One debate that you can be sure will never go away is the conflict between science-based medicine and the promoters of alternative medicine. Fluoridation, however, presents a unique case: if a community’s water supply is fluoridated, everyone gets it, science fans and alternative fans alike. Such a situation virtually guarantees that fireworks will follow.
Fluoride is a natural element that is found throughout the Earth, and exists in every ocean, every living being and every handful of dirt. Like every compound, from oxygen to plutonium, it is either harmless or toxic, depending entirely on the dose. Fluoride plays a functional role in the human body, strengthening tooth enamel and bones. But it is best known as the active ingredient in the fluoridation of municipal water supplies.
Fluoridation’s roots come from the early 20th century when Dr. Frederick McKay led 30 years of research investigating what’s now called dental fluorosis, brown stains on patients’ permanent teeth. It turned out that such people were only about one-third as likely to have cavities. McKay and other researchers discovered the reason for both the discoloration and the resistance to decay was unusually high natural fluoride levels in the water, as high as 15 milligrams per litre in some regions.
We’ve since learned that an ideal concentration of fluoride in water, currently understood to be 0.70 mg/L, protects both tooth enamel and bone strength, while avoiding the tooth discoloration. When a region’s natural fluoride concentration exceeds 1.4-4.0 mg/L (different places follow different standards), we reduce it. In most areas, the natural concentration is less, and so we add fluoride to get to the ideal 0.7 mg/L. Thus, fluoridation is the attenuation of water’s fluoride concentration, and is widely considered a valuable public health initiative.
A small but vocal movement wants to end fluoridation, allowing only whatever each community’s natural concentration of fluoride is into the water supply. Some communities have discontinued fluoridation as a result, and a group called Fluoride-Free Ottawa has recently organized to “convince Ottawa City Council that it’s just plain reckless and irresponsible to continue the practice.”
The movement has been notable for its passion, if not its science literacy.
Some anti-fluoridation activists claim that fluoride is poisonous, or that fluoridation also adds toxic concentrations of arsenic, mercury, lead, or just about anything else you want to name. These claims are simply, patently false, in that those compounds are no more prevalent in fluoridated drinking water than they are everywhere else in the natural environment. “Detectable” levels does not equate to risky or unnatural levels. Entropy means that all elements natural to our planet are found throughout the environment.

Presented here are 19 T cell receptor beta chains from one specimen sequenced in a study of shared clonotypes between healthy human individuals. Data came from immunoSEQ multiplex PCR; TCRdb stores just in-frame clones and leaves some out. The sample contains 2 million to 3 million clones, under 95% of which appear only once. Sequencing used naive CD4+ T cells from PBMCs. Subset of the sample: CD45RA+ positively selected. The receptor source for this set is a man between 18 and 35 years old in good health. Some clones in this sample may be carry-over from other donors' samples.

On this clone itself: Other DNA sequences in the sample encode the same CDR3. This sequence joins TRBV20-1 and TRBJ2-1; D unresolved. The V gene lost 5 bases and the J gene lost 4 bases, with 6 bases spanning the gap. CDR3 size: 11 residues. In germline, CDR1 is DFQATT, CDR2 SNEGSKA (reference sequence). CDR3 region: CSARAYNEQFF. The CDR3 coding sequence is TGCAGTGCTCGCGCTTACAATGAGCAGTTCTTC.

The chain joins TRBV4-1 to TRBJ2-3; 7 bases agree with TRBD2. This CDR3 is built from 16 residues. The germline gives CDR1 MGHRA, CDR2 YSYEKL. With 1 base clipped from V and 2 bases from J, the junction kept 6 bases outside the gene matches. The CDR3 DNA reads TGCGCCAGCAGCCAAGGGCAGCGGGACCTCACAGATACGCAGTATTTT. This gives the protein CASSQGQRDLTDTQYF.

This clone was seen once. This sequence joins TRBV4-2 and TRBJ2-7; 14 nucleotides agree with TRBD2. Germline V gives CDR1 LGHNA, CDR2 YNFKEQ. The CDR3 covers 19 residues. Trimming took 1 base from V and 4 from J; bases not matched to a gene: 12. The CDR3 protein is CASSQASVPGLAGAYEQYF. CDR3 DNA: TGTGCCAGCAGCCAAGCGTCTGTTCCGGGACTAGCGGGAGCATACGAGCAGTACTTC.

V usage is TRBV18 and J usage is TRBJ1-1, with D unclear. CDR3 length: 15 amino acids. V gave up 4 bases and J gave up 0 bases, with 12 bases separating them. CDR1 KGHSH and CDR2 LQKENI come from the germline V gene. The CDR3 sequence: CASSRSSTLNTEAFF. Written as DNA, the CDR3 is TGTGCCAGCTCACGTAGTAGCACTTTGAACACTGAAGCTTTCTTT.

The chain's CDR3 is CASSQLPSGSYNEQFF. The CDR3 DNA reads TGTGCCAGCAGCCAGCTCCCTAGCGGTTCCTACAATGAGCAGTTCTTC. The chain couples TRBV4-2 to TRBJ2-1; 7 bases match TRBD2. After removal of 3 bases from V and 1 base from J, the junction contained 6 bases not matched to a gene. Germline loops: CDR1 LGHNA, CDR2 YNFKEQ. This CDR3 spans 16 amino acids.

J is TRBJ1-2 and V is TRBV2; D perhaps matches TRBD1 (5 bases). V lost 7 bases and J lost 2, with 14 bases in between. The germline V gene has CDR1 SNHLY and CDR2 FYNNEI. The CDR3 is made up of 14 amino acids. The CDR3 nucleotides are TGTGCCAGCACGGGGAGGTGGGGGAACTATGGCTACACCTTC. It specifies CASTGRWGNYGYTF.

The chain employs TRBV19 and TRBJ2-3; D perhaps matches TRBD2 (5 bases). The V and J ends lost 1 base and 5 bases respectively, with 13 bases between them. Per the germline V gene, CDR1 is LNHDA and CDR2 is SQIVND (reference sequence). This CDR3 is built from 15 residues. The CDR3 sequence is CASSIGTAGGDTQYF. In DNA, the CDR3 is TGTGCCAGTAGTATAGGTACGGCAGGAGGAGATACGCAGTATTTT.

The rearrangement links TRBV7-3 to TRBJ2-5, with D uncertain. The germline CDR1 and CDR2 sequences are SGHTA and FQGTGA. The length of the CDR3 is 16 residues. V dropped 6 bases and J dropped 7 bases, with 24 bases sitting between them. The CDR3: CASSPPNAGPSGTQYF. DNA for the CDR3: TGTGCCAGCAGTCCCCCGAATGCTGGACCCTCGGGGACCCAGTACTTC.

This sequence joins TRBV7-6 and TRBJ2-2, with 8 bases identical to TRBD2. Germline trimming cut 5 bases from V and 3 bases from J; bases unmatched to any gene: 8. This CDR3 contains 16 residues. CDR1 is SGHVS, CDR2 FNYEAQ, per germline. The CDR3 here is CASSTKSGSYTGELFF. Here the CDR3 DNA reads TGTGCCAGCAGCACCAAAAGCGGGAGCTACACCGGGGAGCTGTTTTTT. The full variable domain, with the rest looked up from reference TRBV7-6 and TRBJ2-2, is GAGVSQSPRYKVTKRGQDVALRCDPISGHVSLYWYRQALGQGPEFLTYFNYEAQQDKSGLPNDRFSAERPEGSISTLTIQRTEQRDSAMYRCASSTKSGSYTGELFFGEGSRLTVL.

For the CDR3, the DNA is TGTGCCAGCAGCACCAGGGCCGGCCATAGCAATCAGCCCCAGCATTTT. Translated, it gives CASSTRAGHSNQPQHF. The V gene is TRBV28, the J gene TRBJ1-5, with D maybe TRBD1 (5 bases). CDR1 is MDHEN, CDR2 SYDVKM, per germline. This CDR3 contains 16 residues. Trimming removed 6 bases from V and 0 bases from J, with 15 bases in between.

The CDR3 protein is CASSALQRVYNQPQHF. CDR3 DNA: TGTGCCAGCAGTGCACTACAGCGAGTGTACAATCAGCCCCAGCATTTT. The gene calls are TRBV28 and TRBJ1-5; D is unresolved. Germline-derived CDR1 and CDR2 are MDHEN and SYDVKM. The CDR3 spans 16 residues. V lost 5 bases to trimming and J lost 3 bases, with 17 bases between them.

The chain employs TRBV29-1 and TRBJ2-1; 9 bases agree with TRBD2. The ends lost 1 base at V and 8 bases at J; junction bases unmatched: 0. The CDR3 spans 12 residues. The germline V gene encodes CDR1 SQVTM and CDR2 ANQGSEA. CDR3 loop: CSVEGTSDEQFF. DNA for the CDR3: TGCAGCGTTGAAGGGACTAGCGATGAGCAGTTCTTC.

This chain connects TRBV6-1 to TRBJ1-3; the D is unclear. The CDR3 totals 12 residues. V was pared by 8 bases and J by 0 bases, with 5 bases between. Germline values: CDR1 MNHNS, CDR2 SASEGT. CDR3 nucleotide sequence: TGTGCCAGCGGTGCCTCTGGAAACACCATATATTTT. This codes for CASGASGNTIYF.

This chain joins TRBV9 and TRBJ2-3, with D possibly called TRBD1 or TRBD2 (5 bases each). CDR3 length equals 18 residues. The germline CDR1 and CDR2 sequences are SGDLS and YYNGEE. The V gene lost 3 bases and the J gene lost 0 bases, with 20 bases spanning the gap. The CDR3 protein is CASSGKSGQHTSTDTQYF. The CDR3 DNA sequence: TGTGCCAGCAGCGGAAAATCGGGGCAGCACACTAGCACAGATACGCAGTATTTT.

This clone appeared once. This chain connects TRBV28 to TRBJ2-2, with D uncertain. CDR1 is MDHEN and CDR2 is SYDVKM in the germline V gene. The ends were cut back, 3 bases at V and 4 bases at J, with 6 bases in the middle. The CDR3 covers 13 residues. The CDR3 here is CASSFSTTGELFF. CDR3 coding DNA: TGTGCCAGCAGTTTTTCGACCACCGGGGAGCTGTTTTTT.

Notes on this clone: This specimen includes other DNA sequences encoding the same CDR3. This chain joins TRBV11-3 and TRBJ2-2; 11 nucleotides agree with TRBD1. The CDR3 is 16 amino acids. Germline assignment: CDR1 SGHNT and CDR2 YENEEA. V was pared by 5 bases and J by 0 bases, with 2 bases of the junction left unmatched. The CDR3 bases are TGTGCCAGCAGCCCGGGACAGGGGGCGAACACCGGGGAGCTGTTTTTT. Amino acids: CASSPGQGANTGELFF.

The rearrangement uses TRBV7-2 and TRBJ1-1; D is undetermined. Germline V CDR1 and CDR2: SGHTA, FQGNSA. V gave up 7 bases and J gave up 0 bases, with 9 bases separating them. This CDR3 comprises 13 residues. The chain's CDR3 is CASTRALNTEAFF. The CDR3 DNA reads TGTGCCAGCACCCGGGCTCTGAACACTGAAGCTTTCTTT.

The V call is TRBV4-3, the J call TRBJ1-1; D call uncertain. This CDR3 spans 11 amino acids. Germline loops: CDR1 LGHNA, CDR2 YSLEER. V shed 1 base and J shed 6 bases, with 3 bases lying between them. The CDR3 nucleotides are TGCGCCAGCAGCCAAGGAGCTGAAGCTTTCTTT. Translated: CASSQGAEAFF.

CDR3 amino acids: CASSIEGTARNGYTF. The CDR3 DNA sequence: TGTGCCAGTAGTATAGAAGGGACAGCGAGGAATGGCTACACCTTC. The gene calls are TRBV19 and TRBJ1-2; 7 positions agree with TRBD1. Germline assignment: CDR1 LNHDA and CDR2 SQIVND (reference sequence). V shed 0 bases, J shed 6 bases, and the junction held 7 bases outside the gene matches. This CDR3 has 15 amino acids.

It’s also sometimes argued that Europe has banned fluoridation, therefore we should follow its example. This is also untrue. European municipal water infrastructures were historically much older than those in North America, and harder to modify. So, most places in Europe fluoridate salt instead of drinking water, and thus provide essentially the same benefit.
Nor should we be moved by the tiny percentage of communities, such as Calgary, that have acted to curb fluoridation. Anyone who understands politics knows that the fact that one group of bureaucrats was persuaded to make a popular decision doesn’t necessarily mean that sound science was the driving force.
There’s one argument against fluoridation that’s a perfectly valid one, and it’s not one of science, but of ideology. Fluoridation means that everyone in the municipality gets fluoridated, including those who object to the government making their health-care decisions — an interesting issue in a nation where the government is tasked with paying for health care. Such ideological questions are excellent topics for debate, so long as the debate is conducted ethically.
Unfortunately, some people are so determined to force their ideologies onto others that they invent flagrantly bad science to spread fear.
A common example is the trotting out of people suffering from autism, multiple sclerosis, cancer, even idiopathic conditions such as fibromyalgia or chronic fatigue — conditions that have never been shown to have anything whatsoever to do with fluoride — and simply asserting that fluoridation is the cause. This is a despicable practice, and should not be tolerated by an informed public. There is currently not a single medical intervention on the books that includes switching to unfluoridated water, nor is there a single case in the medical literature of an injury from a lifetime of drinking normally fluoridated water.
We know this because fluoridation’s safety has been studied, exhaustively, despite opponents’ bizarre claims that it hasn’t. Visit the website of the public health board of your choice — World Health Organization, American or Canadian dental associations, Health Canada — and find their position paper. The ADA alone lists over 300 such studies, all peer reviewed and published, all clinically repeatable.
And yet, the presentation of cherry-picked, fringe studies that find fluoridation to be dangerous is another common tactic of opponents. To locate such fringe studies, they have to dig past a far larger number of well-controlled, good studies finding no plausible risk. In short, there is no way to conclude that studies show fluoridation is dangerous, after having done truly responsible research, without being deliberately deceptive.
We should always try to keep our ideologies and our science separate. There is never a case when making up bad science serves the public’s interest.
Brian Dunning is a member of the National Association of Science Writers. You can catch his award-winning science podcast Skeptoid at skeptoid.com.